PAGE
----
Moving to more traditional grapes, there was plenty of Riesling represented by Colorado, New York, Michigan wineries. The Black Star Farms Arcturos Riesling was a favorite - with the brand being named for the brightest star in the constellation Boötes and the northern celestial hemisphere. Fenn Valley Vineyards Edelzwicker (Riesling and Traminette blend) was another nice wine from the Wolverine State. The Midwest was also represented by other Michigan wineries as well as a couple from Wisconsin, Ohio, Illinois, and Indiana's Oliver Winery. Unfortunately no mead. The Northeast was well represented with wines from throughout New York state - from Lake Erie to Long Island. From the later, Cabernet Franc was well represented from the North Fork by Clovis Point Wines, Palmer Vineyards, & Osprey's Dominion Vineyards. From Connecticut, the Jones Winery Woodland White blend was quite nice and we always enjoy the Dornfelder from Presque Isle Wine Cellars (PA).  Heading into Virginia, I had never sample the Lovingston Winery Petit Manseng - giving us another incentive to visit the winery. Needlesstosay, there was quite a few wines being sampled - other favorites included the Colorado Cellars Winery (CO) Gewurztraminer; Gallifant Cellars (AZ) Chenin Blanc; and Stone Hill Winery (MO) Norton & Vignoles.

What about the big three - California,Washington, and Oregon. They were well represented with several Oregon Pinot Noir - all very nice and very similar. L'Ecole No. 41 wines and proprietor, Marty Clubb, came from Washington and his Columbia Valley and Walla Walla Valley wines are always fine. Note to self to start drinking more from the Pacific northwest. And finally their were several California wines with the most interesting being the Bokisch Vineyards & Winery Verdelho and, as always, anything from Cakebread Cellars.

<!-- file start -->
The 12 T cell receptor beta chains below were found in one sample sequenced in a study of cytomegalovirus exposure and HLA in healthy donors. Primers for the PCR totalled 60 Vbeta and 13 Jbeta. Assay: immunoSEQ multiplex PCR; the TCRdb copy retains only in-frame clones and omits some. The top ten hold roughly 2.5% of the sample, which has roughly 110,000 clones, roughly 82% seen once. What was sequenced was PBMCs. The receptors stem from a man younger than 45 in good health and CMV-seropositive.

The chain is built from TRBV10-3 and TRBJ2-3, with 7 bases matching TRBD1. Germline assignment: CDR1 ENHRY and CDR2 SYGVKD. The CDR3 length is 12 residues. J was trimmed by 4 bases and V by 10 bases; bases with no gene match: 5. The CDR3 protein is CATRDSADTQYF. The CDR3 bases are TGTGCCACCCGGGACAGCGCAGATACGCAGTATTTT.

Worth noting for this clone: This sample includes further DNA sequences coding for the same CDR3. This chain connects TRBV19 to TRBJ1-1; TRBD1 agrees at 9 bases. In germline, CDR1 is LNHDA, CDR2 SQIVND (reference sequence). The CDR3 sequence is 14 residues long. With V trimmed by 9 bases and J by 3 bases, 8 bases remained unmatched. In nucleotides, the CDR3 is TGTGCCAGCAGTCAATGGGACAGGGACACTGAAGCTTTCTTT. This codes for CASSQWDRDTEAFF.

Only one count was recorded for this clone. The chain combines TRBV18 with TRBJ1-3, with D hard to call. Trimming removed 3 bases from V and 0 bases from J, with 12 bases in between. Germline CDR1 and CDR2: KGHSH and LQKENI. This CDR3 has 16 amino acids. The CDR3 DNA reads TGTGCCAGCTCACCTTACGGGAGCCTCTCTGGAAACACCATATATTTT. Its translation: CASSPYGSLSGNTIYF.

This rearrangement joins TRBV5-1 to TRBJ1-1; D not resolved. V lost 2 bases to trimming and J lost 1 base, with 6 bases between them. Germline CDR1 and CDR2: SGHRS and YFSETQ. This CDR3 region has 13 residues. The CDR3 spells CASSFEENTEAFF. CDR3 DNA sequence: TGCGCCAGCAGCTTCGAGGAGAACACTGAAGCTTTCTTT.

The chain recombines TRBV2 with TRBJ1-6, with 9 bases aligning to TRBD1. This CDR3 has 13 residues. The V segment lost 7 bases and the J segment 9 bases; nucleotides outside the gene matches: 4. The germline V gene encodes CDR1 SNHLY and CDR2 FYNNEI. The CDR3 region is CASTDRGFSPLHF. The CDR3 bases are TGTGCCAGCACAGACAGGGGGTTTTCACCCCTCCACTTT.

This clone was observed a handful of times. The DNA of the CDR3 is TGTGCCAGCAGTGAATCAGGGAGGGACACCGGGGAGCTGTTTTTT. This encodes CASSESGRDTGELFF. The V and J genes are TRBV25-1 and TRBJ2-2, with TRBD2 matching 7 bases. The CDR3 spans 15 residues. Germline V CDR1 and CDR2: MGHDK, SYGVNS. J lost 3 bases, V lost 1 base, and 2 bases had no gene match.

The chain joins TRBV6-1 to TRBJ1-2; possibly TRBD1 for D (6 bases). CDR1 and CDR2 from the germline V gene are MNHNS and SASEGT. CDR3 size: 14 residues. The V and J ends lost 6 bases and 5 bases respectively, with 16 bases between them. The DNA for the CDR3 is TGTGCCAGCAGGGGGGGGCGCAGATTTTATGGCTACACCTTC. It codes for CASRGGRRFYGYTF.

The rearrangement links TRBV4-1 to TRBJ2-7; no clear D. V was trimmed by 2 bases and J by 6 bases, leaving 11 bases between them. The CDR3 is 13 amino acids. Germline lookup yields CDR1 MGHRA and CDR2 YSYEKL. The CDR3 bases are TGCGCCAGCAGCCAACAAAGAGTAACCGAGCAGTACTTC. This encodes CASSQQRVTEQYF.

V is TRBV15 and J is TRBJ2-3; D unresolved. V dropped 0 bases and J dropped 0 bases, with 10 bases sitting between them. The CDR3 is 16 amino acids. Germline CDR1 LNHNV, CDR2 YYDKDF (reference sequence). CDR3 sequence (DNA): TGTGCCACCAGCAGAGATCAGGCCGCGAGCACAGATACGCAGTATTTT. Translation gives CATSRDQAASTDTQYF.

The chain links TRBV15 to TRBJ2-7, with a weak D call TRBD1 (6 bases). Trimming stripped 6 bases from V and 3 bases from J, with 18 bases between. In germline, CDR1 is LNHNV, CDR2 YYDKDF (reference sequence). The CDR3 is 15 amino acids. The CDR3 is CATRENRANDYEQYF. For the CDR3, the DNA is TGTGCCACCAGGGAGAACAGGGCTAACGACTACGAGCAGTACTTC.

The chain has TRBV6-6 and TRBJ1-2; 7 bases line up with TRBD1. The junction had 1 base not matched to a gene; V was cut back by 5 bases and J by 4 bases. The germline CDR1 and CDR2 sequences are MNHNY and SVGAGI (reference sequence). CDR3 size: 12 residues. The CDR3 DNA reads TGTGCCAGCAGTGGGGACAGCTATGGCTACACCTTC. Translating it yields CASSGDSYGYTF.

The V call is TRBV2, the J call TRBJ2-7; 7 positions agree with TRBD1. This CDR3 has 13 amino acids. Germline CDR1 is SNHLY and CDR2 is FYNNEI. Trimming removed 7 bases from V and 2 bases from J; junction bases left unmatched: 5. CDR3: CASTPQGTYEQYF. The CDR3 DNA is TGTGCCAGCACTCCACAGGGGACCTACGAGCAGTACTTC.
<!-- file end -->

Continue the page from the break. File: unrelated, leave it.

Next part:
And special thanks to the winemakers who attended, always great to talk to Ron and Mary Bitner from Bitner Vineyards; Jim Ballard James Arthur Vineyards; the Coes from Black Star Farms; Marty Chubb L'Ecole No. 41; and Eldon Nygaard Valiant Vineyards Winery. Cheers.

Monday, May 13, 2013

Monticello Wine Trail - From Scottsville to North Garden

Mother's Day Weekend consisted of two days visiting relatives in Scottsville, a small town located on the James River, about 20 miles south of Charlottesville. Previous we would look forward to hitting a couple of wineries along Route 20 and perhaps a tubing exhibition on the river. Now our trips to the area have been enhanced by the arrival of the James River Brewing company - who brew several English and German styled beers right on main street. And being in Bud Light country, they brew a wide range of beers to hopefully entice the lager crowd and the craft beer crowd. The "River" series takes care of the lager drinkers from the English bitter River Runner to the lighter River Walker. My father-in-law enjoyed a few of these while I experimented with their more complex creations. The "Green Eyed Lady" is a sweet, but balanced treat brewed with pistachios. The Barbados Brown Ale is aged in used Rum barrels giving a nice bite to the tail. There is also a Baltic Porter (quite nice) and the Midnight Mistress, a Baltic Porter brewed with cacao nibs and paprika. I have a bottle for a future post. And finally, my favorite was the Fluvanna Fluss Wheat Ale - refreshing with an interesting banana flavor.James River Brewing also support local music, so there's another reason to visit the brewery.